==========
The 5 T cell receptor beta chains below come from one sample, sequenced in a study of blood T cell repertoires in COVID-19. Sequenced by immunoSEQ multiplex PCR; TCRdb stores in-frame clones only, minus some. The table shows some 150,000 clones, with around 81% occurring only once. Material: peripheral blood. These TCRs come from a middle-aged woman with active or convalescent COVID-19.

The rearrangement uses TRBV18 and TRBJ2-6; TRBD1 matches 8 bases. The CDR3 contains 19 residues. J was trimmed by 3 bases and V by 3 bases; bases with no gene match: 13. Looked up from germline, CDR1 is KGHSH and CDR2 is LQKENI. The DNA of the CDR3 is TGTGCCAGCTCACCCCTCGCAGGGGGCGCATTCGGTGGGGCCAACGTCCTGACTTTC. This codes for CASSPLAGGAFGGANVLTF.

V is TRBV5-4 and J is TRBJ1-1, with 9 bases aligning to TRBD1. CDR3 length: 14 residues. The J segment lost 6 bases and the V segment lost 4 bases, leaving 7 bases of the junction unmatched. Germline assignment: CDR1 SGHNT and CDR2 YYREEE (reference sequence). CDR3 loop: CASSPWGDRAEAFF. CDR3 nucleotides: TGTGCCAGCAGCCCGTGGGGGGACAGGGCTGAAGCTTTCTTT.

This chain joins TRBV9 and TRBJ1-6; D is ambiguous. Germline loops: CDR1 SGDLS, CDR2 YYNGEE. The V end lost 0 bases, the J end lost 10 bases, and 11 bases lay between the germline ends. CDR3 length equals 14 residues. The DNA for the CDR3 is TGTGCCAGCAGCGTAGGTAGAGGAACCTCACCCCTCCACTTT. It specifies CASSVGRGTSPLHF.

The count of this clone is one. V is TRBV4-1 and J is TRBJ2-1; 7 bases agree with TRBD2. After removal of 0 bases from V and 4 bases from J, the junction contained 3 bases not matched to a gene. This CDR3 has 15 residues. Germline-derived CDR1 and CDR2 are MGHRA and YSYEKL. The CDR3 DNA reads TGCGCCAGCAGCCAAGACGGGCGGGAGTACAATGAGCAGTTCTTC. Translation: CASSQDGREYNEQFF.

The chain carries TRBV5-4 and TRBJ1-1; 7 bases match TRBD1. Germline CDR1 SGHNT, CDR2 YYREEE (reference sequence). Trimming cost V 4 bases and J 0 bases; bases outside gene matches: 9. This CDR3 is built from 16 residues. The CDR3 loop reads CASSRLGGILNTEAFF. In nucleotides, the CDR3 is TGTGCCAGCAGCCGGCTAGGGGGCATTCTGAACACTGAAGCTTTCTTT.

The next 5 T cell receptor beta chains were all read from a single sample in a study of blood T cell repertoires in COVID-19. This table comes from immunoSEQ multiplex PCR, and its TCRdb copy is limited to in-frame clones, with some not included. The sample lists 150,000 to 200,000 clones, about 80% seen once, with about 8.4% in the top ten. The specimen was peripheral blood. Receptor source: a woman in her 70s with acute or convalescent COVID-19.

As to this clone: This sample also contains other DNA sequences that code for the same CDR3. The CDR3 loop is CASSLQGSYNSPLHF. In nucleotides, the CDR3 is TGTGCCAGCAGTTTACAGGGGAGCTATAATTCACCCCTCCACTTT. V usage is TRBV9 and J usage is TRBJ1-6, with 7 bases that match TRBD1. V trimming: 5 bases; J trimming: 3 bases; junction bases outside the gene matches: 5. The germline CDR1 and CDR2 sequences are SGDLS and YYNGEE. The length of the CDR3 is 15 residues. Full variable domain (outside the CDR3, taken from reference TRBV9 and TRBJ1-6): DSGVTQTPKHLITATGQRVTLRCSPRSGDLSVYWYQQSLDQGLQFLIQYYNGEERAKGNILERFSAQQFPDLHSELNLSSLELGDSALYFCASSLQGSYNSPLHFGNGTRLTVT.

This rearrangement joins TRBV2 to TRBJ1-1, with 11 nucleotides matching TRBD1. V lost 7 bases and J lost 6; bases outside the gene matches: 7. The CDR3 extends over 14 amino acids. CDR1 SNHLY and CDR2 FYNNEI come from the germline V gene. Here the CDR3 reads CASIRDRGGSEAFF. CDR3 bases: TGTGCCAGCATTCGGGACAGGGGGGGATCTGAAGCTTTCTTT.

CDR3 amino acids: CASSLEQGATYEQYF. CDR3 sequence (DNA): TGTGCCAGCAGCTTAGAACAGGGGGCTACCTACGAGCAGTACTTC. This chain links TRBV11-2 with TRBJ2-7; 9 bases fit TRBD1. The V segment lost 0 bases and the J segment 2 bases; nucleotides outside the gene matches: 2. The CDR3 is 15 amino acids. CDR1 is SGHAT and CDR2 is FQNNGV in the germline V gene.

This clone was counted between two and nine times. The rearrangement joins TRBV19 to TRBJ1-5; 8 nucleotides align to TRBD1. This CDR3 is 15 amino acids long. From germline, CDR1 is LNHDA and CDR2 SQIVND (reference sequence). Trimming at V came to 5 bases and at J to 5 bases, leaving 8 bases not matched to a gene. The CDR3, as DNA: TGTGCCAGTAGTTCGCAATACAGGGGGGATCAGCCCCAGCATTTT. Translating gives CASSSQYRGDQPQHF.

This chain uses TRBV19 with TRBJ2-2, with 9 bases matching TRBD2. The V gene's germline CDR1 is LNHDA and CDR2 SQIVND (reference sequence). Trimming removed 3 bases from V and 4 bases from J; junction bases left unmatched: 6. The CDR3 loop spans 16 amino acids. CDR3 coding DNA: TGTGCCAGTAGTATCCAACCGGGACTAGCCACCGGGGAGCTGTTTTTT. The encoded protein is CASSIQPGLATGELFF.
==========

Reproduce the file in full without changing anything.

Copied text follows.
The 5 T cell receptor beta chains below come from one sample, sequenced in a study of blood T cell repertoires in COVID-19. Sequenced by immunoSEQ multiplex PCR; TCRdb stores in-frame clones only, minus some. The table shows some 150,000 clones, with around 81% occurring only once. Material: peripheral blood. These TCRs come from a middle-aged woman with active or convalescent COVID-19.

The rearrangement uses TRBV18 and TRBJ2-6; TRBD1 matches 8 bases. The CDR3 contains 19 residues. J was trimmed by 3 bases and V by 3 bases; bases with no gene match: 13. Looked up from germline, CDR1 is KGHSH and CDR2 is LQKENI. The DNA of the CDR3 is TGTGCCAGCTCACCCCTCGCAGGGGGCGCATTCGGTGGGGCCAACGTCCTGACTTTC. This codes for CASSPLAGGAFGGANVLTF.

V is TRBV5-4 and J is TRBJ1-1, with 9 bases aligning to TRBD1. CDR3 length: 14 residues. The J segment lost 6 bases and the V segment lost 4 bases, leaving 7 bases of the junction unmatched. Germline assignment: CDR1 SGHNT and CDR2 YYREEE (reference sequence). CDR3 loop: CASSPWGDRAEAFF. CDR3 nucleotides: TGTGCCAGCAGCCCGTGGGGGGACAGGGCTGAAGCTTTCTTT.

This chain joins TRBV9 and TRBJ1-6; D is ambiguous. Germline loops: CDR1 SGDLS, CDR2 YYNGEE. The V end lost 0 bases, the J end lost 10 bases, and 11 bases lay between the germline ends. CDR3 length equals 14 residues. The DNA for the CDR3 is TGTGCCAGCAGCGTAGGTAGAGGAACCTCACCCCTCCACTTT. It specifies CASSVGRGTSPLHF.

The count of this clone is one. V is TRBV4-1 and J is TRBJ2-1; 7 bases agree with TRBD2. After removal of 0 bases from V and 4 bases from J, the junction contained 3 bases not matched to a gene. This CDR3 has 15 residues. Germline-derived CDR1 and CDR2 are MGHRA and YSYEKL. The CDR3 DNA reads TGCGCCAGCAGCCAAGACGGGCGGGAGTACAATGAGCAGTTCTTC. Translation: CASSQDGREYNEQFF.

The chain carries TRBV5-4 and TRBJ1-1; 7 bases match TRBD1. Germline CDR1 SGHNT, CDR2 YYREEE (reference sequence). Trimming cost V 4 bases and J 0 bases; bases outside gene matches: 9. This CDR3 is built from 16 residues. The CDR3 loop reads CASSRLGGILNTEAFF. In nucleotides, the CDR3 is TGTGCCAGCAGCCGGCTAGGGGGCATTCTGAACACTGAAGCTTTCTTT.

The next 5 T cell receptor beta chains were all read from a single sample in a study of blood T cell repertoires in COVID-19. This table comes from immunoSEQ multiplex PCR, and its TCRdb copy is limited to in-frame clones, with some not included. The sample lists 150,000 to 200,000 clones, about 80% seen once, with about 8.4% in the top ten. The specimen was peripheral blood. Receptor source: a woman in her 70s with acute or convalescent COVID-19.

As to this clone: This sample also contains other DNA sequences that code for the same CDR3. The CDR3 loop is CASSLQGSYNSPLHF. In nucleotides, the CDR3 is TGTGCCAGCAGTTTACAGGGGAGCTATAATTCACCCCTCCACTTT. V usage is TRBV9 and J usage is TRBJ1-6, with 7 bases that match TRBD1. V trimming: 5 bases; J trimming: 3 bases; junction bases outside the gene matches: 5. The germline CDR1 and CDR2 sequences are SGDLS and YYNGEE. The length of the CDR3 is 15 residues. Full variable domain (outside the CDR3, taken from reference TRBV9 and TRBJ1-6): DSGVTQTPKHLITATGQRVTLRCSPRSGDLSVYWYQQSLDQGLQFLIQYYNGEERAKGNILERFSAQQFPDLHSELNLSSLELGDSALYFCASSLQGSYNSPLHFGNGTRLTVT.

This rearrangement joins TRBV2 to TRBJ1-1, with 11 nucleotides matching TRBD1. V lost 7 bases and J lost 6; bases outside the gene matches: 7. The CDR3 extends over 14 amino acids. CDR1 SNHLY and CDR2 FYNNEI come from the germline V gene. Here the CDR3 reads CASIRDRGGSEAFF. CDR3 bases: TGTGCCAGCATTCGGGACAGGGGGGGATCTGAAGCTTTCTTT.

CDR3 amino acids: CASSLEQGATYEQYF. CDR3 sequence (DNA): TGTGCCAGCAGCTTAGAACAGGGGGCTACCTACGAGCAGTACTTC. This chain links TRBV11-2 with TRBJ2-7; 9 bases fit TRBD1. The V segment lost 0 bases and the J segment 2 bases; nucleotides outside the gene matches: 2. The CDR3 is 15 amino acids. CDR1 is SGHAT and CDR2 is FQNNGV in the germline V gene.

This clone was counted between two and nine times. The rearrangement joins TRBV19 to TRBJ1-5; 8 nucleotides align to TRBD1. This CDR3 is 15 amino acids long. From germline, CDR1 is LNHDA and CDR2 SQIVND (reference sequence). Trimming at V came to 5 bases and at J to 5 bases, leaving 8 bases not matched to a gene. The CDR3, as DNA: TGTGCCAGTAGTTCGCAATACAGGGGGGATCAGCCCCAGCATTTT. Translating gives CASSSQYRGDQPQHF.

This chain uses TRBV19 with TRBJ2-2, with 9 bases matching TRBD2. The V gene's germline CDR1 is LNHDA and CDR2 SQIVND (reference sequence). Trimming removed 3 bases from V and 4 bases from J; junction bases left unmatched: 6. The CDR3 loop spans 16 amino acids. CDR3 coding DNA: TGTGCCAGTAGTATCCAACCGGGACTAGCCACCGGGGAGCTGTTTTTT. The encoded protein is CASSIQPGLATGELFF.